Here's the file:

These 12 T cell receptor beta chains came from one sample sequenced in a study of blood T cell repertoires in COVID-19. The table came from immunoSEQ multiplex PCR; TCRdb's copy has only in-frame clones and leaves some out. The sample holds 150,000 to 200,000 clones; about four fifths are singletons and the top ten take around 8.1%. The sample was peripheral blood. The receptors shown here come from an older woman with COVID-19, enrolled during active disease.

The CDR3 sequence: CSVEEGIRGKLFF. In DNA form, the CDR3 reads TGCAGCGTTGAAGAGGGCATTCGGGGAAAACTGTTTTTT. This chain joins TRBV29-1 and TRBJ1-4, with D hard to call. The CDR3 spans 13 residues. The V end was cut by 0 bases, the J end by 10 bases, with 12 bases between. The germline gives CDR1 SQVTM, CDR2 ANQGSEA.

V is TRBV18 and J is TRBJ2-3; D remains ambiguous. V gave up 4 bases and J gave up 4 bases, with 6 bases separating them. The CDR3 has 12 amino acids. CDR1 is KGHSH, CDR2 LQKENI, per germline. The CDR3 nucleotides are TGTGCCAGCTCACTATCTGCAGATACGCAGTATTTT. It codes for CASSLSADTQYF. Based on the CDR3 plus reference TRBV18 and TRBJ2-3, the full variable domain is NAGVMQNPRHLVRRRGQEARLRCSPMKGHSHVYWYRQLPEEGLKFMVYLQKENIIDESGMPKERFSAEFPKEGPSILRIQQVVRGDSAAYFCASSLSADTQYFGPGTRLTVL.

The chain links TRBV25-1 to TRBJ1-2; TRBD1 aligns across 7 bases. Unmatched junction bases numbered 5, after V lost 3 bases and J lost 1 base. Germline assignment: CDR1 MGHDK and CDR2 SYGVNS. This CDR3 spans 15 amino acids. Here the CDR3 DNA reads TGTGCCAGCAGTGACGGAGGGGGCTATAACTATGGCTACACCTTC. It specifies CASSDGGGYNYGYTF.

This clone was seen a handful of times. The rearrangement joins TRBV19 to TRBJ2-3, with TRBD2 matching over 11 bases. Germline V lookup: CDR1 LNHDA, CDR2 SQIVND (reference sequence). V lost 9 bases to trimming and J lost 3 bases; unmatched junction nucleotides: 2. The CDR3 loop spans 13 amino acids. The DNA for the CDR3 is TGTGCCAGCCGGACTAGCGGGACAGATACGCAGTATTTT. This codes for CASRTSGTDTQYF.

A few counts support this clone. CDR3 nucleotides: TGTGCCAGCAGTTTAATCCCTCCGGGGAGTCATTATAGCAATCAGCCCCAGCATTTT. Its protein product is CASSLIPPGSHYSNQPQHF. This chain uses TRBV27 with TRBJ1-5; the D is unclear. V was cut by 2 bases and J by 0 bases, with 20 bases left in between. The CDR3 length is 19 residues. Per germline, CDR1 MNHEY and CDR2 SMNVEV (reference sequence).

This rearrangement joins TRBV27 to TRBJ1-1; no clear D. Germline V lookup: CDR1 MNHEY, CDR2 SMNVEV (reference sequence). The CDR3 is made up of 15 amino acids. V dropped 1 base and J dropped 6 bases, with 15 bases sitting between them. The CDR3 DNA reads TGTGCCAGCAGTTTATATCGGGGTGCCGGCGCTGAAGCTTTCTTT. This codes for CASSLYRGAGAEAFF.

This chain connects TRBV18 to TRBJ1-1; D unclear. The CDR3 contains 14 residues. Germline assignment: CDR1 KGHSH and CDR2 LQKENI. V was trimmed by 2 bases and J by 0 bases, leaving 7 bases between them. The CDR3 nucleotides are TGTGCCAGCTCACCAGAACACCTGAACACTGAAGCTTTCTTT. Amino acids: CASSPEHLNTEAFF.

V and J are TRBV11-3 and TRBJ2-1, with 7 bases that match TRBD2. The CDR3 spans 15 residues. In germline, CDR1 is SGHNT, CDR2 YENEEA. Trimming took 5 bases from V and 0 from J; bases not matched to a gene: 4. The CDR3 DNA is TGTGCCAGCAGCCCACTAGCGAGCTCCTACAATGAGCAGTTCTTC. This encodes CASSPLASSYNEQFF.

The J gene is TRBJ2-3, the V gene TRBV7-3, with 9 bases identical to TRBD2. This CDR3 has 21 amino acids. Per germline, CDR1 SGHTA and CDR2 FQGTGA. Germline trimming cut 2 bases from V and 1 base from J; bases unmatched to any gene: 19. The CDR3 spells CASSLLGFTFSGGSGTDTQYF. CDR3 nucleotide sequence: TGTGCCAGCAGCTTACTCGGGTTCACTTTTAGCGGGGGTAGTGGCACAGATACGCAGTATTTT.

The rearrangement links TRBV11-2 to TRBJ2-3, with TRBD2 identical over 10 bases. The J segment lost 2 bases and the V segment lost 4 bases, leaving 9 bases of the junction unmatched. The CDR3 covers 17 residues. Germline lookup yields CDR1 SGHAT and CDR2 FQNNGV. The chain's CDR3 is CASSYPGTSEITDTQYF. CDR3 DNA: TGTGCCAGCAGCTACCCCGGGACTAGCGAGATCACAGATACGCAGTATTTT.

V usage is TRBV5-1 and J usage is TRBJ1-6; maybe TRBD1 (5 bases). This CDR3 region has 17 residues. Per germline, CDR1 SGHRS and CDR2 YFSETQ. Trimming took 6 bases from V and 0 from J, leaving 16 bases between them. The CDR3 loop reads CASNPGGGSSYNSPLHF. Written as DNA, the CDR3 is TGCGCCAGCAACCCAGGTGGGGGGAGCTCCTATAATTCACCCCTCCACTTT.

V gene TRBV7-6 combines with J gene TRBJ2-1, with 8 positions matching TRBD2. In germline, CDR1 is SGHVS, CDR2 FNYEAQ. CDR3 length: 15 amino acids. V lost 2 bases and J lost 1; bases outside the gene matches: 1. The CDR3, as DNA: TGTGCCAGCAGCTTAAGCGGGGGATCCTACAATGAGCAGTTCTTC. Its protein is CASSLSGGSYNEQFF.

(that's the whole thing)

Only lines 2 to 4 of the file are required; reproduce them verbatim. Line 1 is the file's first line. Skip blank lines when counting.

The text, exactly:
The CDR3 sequence: CSVEEGIRGKLFF. In DNA form, the CDR3 reads TGCAGCGTTGAAGAGGGCATTCGGGGAAAACTGTTTTTT. This chain joins TRBV29-1 and TRBJ1-4, with D hard to call. The CDR3 spans 13 residues. The V end was cut by 0 bases, the J end by 10 bases, with 12 bases between. The germline gives CDR1 SQVTM, CDR2 ANQGSEA.

V is TRBV18 and J is TRBJ2-3; D remains ambiguous. V gave up 4 bases and J gave up 4 bases, with 6 bases separating them. The CDR3 has 12 amino acids. CDR1 is KGHSH, CDR2 LQKENI, per germline. The CDR3 nucleotides are TGTGCCAGCTCACTATCTGCAGATACGCAGTATTTT. It codes for CASSLSADTQYF. Based on the CDR3 plus reference TRBV18 and TRBJ2-3, the full variable domain is NAGVMQNPRHLVRRRGQEARLRCSPMKGHSHVYWYRQLPEEGLKFMVYLQKENIIDESGMPKERFSAEFPKEGPSILRIQQVVRGDSAAYFCASSLSADTQYFGPGTRLTVL.

The chain links TRBV25-1 to TRBJ1-2; TRBD1 aligns across 7 bases. Unmatched junction bases numbered 5, after V lost 3 bases and J lost 1 base. Germline assignment: CDR1 MGHDK and CDR2 SYGVNS. This CDR3 spans 15 amino acids. Here the CDR3 DNA reads TGTGCCAGCAGTGACGGAGGGGGCTATAACTATGGCTACACCTTC. It specifies CASSDGGGYNYGYTF.